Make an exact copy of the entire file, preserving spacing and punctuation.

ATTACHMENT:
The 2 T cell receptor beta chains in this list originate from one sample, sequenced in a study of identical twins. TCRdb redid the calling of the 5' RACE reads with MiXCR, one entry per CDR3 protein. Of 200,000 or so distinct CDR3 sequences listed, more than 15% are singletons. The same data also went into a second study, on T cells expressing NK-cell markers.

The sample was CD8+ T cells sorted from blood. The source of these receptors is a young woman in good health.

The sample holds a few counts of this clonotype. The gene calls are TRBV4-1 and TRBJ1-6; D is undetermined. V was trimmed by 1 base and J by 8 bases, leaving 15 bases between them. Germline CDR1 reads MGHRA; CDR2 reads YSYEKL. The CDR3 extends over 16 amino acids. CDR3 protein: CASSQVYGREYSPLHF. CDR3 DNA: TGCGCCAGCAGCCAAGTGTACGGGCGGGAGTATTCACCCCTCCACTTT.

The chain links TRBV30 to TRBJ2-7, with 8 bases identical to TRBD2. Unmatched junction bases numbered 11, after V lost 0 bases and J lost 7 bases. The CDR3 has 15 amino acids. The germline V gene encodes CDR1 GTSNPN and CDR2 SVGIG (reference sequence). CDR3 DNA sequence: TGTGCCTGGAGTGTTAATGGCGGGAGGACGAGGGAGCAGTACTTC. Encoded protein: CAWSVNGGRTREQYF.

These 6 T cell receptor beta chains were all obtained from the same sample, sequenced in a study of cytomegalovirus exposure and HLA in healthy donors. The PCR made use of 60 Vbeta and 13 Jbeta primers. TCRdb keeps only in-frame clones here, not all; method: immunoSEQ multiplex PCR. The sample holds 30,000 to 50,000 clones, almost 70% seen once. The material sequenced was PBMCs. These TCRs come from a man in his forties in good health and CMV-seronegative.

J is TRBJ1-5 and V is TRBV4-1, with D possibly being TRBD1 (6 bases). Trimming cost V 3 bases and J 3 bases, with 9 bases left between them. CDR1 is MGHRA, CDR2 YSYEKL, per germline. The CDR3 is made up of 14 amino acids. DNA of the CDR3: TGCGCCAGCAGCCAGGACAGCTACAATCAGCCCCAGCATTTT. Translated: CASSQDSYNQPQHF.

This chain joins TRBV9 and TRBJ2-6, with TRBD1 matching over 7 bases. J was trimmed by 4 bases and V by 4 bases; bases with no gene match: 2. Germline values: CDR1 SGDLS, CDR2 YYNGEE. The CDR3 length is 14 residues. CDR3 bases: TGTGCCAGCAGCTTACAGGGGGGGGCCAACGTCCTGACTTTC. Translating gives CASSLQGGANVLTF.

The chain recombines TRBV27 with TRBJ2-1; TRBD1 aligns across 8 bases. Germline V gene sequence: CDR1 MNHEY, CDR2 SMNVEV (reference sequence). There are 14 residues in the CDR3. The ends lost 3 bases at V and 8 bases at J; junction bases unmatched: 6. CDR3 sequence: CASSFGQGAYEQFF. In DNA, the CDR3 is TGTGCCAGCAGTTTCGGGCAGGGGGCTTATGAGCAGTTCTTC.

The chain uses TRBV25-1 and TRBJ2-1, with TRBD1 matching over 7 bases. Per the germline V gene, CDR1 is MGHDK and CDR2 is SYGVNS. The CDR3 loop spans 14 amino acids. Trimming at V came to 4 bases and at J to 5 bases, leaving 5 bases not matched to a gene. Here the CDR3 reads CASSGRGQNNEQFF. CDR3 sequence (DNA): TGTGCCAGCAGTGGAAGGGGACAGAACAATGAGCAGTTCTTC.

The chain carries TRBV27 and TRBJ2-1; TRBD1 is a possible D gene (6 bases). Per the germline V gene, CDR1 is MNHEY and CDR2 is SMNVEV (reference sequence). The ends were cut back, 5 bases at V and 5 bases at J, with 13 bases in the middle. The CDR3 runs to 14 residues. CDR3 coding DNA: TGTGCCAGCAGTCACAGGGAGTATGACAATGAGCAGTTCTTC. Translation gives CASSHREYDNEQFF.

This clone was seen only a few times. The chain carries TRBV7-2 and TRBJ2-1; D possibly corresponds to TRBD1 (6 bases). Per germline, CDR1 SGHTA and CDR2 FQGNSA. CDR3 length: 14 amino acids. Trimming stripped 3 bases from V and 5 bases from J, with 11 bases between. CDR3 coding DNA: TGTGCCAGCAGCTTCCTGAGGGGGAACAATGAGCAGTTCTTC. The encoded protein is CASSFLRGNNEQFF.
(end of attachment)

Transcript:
The 2 T cell receptor beta chains in this list originate from one sample, sequenced in a study of identical twins. TCRdb redid the calling of the 5' RACE reads with MiXCR, one entry per CDR3 protein. Of 200,000 or so distinct CDR3 sequences listed, more than 15% are singletons. The same data also went into a second study, on T cells expressing NK-cell markers.

The sample was CD8+ T cells sorted from blood. The source of these receptors is a young woman in good health.

The sample holds a few counts of this clonotype. The gene calls are TRBV4-1 and TRBJ1-6; D is undetermined. V was trimmed by 1 base and J by 8 bases, leaving 15 bases between them. Germline CDR1 reads MGHRA; CDR2 reads YSYEKL. The CDR3 extends over 16 amino acids. CDR3 protein: CASSQVYGREYSPLHF. CDR3 DNA: TGCGCCAGCAGCCAAGTGTACGGGCGGGAGTATTCACCCCTCCACTTT.

The chain links TRBV30 to TRBJ2-7, with 8 bases identical to TRBD2. Unmatched junction bases numbered 11, after V lost 0 bases and J lost 7 bases. The CDR3 has 15 amino acids. The germline V gene encodes CDR1 GTSNPN and CDR2 SVGIG (reference sequence). CDR3 DNA sequence: TGTGCCTGGAGTGTTAATGGCGGGAGGACGAGGGAGCAGTACTTC. Encoded protein: CAWSVNGGRTREQYF.

These 6 T cell receptor beta chains were all obtained from the same sample, sequenced in a study of cytomegalovirus exposure and HLA in healthy donors. The PCR made use of 60 Vbeta and 13 Jbeta primers. TCRdb keeps only in-frame clones here, not all; method: immunoSEQ multiplex PCR. The sample holds 30,000 to 50,000 clones, almost 70% seen once. The material sequenced was PBMCs. These TCRs come from a man in his forties in good health and CMV-seronegative.

J is TRBJ1-5 and V is TRBV4-1, with D possibly being TRBD1 (6 bases). Trimming cost V 3 bases and J 3 bases, with 9 bases left between them. CDR1 is MGHRA, CDR2 YSYEKL, per germline. The CDR3 is made up of 14 amino acids. DNA of the CDR3: TGCGCCAGCAGCCAGGACAGCTACAATCAGCCCCAGCATTTT. Translated: CASSQDSYNQPQHF.

This chain joins TRBV9 and TRBJ2-6, with TRBD1 matching over 7 bases. J was trimmed by 4 bases and V by 4 bases; bases with no gene match: 2. Germline values: CDR1 SGDLS, CDR2 YYNGEE. The CDR3 length is 14 residues. CDR3 bases: TGTGCCAGCAGCTTACAGGGGGGGGCCAACGTCCTGACTTTC. Translating gives CASSLQGGANVLTF.

The chain recombines TRBV27 with TRBJ2-1; TRBD1 aligns across 8 bases. Germline V gene sequence: CDR1 MNHEY, CDR2 SMNVEV (reference sequence). There are 14 residues in the CDR3. The ends lost 3 bases at V and 8 bases at J; junction bases unmatched: 6. CDR3 sequence: CASSFGQGAYEQFF. In DNA, the CDR3 is TGTGCCAGCAGTTTCGGGCAGGGGGCTTATGAGCAGTTCTTC.

The chain uses TRBV25-1 and TRBJ2-1, with TRBD1 matching over 7 bases. Per the germline V gene, CDR1 is MGHDK and CDR2 is SYGVNS. The CDR3 loop spans 14 amino acids. Trimming at V came to 4 bases and at J to 5 bases, leaving 5 bases not matched to a gene. Here the CDR3 reads CASSGRGQNNEQFF. CDR3 sequence (DNA): TGTGCCAGCAGTGGAAGGGGACAGAACAATGAGCAGTTCTTC.

The chain carries TRBV27 and TRBJ2-1; TRBD1 is a possible D gene (6 bases). Per the germline V gene, CDR1 is MNHEY and CDR2 is SMNVEV (reference sequence). The ends were cut back, 5 bases at V and 5 bases at J, with 13 bases in the middle. The CDR3 runs to 14 residues. CDR3 coding DNA: TGTGCCAGCAGTCACAGGGAGTATGACAATGAGCAGTTCTTC. Translation gives CASSHREYDNEQFF.

This clone was seen only a few times. The chain carries TRBV7-2 and TRBJ2-1; D possibly corresponds to TRBD1 (6 bases). Per germline, CDR1 SGHTA and CDR2 FQGNSA. CDR3 length: 14 amino acids. Trimming stripped 3 bases from V and 5 bases from J, with 11 bases between. CDR3 coding DNA: TGTGCCAGCAGCTTCCTGAGGGGGAACAATGAGCAGTTCTTC. The encoded protein is CASSFLRGNNEQFF.